Financial managers got it wrong.
As a group they confidently expected a “yes” vote in Greece. Hardly a triumph of peering round the corners of the future. They joined the shamed pollsters of the UK’s recent general election, in which all the main poll services failed miserably to predict the result, despite years of refining their methods. Predicting the future is a mugs game, yet we all try to do it. It’s part of human nature to stare into the misty years ahead. Yet not everybody falls flat on their face trying to predict the future.Nearly 200 years ago, Francois-Rene de Chateaubriand described his nineteenth century changing world: Even more impressively, he predicted society is “ threatened by the spread of intelligence”. He argued this might lead to people “being condemned to idleness” as a result of advances in technology. This was hardly foreseeing the internet or the digital revolution. Yet it got close. Chateaubriand went on to describe a “single universal mercenary matter”, which today might translate as artificial intelligence (AI) and robotics. A consequence he said, would be work might cease to have real meaning for people. This would put serious strains on holding civilisation together. We already have something of a crisis of meaning at work. Burnout has long been a concern, with symptoms now all too familiar: exhaustion, detachment, boredom and cynicism, impatience and heightened irritability, a sense of omnipotence—“No one else can do it. Only I can”, paranoia, psychosomatic complaints, depression, and denial of feelings. The meaning we attach to work is tied to our attitude to the work we do. The vast array of studies on lack of engagement at work are testimony to a severe loss of meaning and alienation. Considerable efforts are now going into transforming engagement in various countries and in proactive companies. Yet countervailing forces seem bent on making it harder to sustain meaningful work. These include the digital revolution, globalisation, and technological advances, including robotics and AI. As Chateaubriand looking ahead in the mid nineteenth century implicitly asked
“Will work lose its meaning entirely?”
The job of Leaders
To some extent all business leaders must be visionary and also peer around corners to predict the future. Somehow, they must develop a picture about what their company is trying to achieve and where they want to get to eventually. Ethical leaders don’t have to predict the future. Instead, they need to be driven by strong values to define the sort of future they want to see. As Abraham Lincoln reportedly put it: The best of them learn to connect the dots that seem disconnected to others. This isn’t magic, or some supernatural phenomenon. You can learn to “foresee” the future, if that is what you most earnestly want to do. Proof this is possible comes from a lengthy and intriguing study called the Good Judgement Project. Launched in 1987 by a young Canadian-born psychologist, Philip Tetlock took thousands of predictions about the future by so-called experts and then waited patiently 18 years to see if they came true. Tetlock discovered most experts were indeed poor at predicting the future. “Chimps randomly throwing darts at the possible outcomes would have done almost as well as the experts,” is how one political scientist summarised the findings to the New York Times. You might therefore conclude forecasting events is basically impossible. The results of the Good Judgment Project show this is wrong. Forecasting is possible, and some people – call them “Super forecasters”– can predict geopolitical events with an accuracy far outstripping chance. These super forecasters have been able to sustain and even improve their performance. Most forecasters though are not actually single-minded at trying to see into the future. If they were what would they do? “Keep score” says Tetlock, and constantly try to improve predictions based on past errors. Some participants in the Good Judgement Project were given advice on how to transform their knowledge about the world. The first step was to keep score. The second was to stop using a simple prediction, and instead make a guess about the chances of something actually happening. This is probability forecasting, and has been widely used ever since. It was building on the earlier attempts to turn forecasting from an art into a science, which began around the start of the cold war in the middle of the last century. The Delphi method was developed by the Rand Corporation and is often used today with various modifications. It originally asked experts to give their opinion on the probability, frequency, and intensity of possible enemy attacks. Other experts could anonymously give feedback. This process was repeated several times until a consensus emerged. Tetlock went much further, creating what has become known at the CHAMP method. This consists of five basic principles for being a Super forecaster: If leaders want to become better at preparing for the future, the Tetlock findings are important. Not only do the best forecasters tend to score better on measures of intelligence than others. They also share one other important trait that should resonate with ethical business leaders: they were all open-minded. It’s easy to dismiss being open-minded as soft or woolly thinking. But in essence it comes down to how you deal with uncertainty. Open-minded ethical leaders will be more likely to see problems from all sides—not for them the black and white ethical dilemmas approach of “it’s obvious what the right decision should be.” Open-mindedness helps a leader to see problems from all sides and can help overcome their preconceptions in the light of new evidence.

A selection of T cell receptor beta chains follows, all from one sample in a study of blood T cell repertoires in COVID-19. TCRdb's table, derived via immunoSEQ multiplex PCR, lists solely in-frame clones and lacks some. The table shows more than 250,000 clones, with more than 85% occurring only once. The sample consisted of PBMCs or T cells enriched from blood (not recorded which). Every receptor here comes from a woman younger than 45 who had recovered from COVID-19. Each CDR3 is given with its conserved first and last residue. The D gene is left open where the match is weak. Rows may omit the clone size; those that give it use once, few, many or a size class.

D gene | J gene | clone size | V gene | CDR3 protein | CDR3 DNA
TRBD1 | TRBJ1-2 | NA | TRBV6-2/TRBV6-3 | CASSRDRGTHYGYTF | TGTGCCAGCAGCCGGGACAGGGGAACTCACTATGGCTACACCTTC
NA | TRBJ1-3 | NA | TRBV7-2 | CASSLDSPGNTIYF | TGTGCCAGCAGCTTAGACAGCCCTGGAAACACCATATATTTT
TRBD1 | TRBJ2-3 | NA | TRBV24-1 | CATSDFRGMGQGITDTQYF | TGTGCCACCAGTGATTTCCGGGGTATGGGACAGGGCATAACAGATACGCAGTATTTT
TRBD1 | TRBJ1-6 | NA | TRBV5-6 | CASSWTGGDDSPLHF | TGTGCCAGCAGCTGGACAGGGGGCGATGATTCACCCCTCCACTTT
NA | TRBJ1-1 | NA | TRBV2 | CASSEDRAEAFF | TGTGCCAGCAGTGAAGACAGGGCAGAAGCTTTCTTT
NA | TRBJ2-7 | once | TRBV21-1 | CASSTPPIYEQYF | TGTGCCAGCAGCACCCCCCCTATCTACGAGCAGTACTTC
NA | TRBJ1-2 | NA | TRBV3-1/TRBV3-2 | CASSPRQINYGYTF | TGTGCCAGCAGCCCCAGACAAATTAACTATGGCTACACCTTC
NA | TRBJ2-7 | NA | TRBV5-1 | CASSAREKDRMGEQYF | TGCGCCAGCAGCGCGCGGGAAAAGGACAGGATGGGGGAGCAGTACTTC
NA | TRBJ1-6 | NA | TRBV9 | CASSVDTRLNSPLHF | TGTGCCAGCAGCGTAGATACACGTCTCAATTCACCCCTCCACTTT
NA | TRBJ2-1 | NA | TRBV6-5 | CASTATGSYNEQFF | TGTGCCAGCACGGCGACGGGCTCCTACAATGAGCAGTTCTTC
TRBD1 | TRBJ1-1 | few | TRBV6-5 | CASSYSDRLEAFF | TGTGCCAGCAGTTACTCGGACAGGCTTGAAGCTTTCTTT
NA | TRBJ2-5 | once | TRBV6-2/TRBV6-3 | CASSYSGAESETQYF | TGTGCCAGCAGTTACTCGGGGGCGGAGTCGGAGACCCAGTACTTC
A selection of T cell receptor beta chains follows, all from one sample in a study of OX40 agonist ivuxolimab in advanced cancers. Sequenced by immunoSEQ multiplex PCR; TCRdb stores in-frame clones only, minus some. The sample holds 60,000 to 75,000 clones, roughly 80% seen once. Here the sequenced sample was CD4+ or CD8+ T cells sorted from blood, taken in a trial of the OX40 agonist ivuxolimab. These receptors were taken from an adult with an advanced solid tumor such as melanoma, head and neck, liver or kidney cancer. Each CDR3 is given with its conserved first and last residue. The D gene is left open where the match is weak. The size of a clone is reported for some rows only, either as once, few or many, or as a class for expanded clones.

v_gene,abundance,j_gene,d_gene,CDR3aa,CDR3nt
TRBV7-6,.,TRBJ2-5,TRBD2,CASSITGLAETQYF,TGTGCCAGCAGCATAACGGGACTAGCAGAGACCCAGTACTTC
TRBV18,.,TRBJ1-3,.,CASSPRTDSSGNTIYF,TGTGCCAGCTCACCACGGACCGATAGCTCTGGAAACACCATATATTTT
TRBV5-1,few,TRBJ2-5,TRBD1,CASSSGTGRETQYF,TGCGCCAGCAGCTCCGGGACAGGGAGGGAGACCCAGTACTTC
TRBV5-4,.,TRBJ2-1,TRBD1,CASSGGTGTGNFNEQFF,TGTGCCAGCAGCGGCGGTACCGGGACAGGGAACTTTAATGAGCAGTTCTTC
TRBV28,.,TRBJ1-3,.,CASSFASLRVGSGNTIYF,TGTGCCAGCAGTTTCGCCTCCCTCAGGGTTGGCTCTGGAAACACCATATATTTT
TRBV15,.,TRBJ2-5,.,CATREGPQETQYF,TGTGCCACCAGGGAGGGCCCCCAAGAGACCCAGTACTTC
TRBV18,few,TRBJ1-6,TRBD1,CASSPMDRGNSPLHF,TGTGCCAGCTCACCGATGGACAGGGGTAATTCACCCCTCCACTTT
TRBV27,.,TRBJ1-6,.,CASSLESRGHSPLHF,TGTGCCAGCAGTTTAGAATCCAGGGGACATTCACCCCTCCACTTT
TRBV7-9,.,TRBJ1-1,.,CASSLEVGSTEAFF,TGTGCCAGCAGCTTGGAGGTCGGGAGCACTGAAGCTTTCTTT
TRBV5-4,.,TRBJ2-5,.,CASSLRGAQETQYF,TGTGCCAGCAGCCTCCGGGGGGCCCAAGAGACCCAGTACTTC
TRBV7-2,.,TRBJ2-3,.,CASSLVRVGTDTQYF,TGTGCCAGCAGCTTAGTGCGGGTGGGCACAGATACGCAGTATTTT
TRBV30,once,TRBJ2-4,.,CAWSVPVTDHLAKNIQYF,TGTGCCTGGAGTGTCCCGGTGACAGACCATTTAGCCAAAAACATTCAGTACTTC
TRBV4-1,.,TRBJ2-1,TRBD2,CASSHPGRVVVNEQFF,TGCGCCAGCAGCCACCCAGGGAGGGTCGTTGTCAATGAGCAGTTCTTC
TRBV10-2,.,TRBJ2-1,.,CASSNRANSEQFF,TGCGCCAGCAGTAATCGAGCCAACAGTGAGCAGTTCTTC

“You need to change your mind fast, and often,” says Tetlock.
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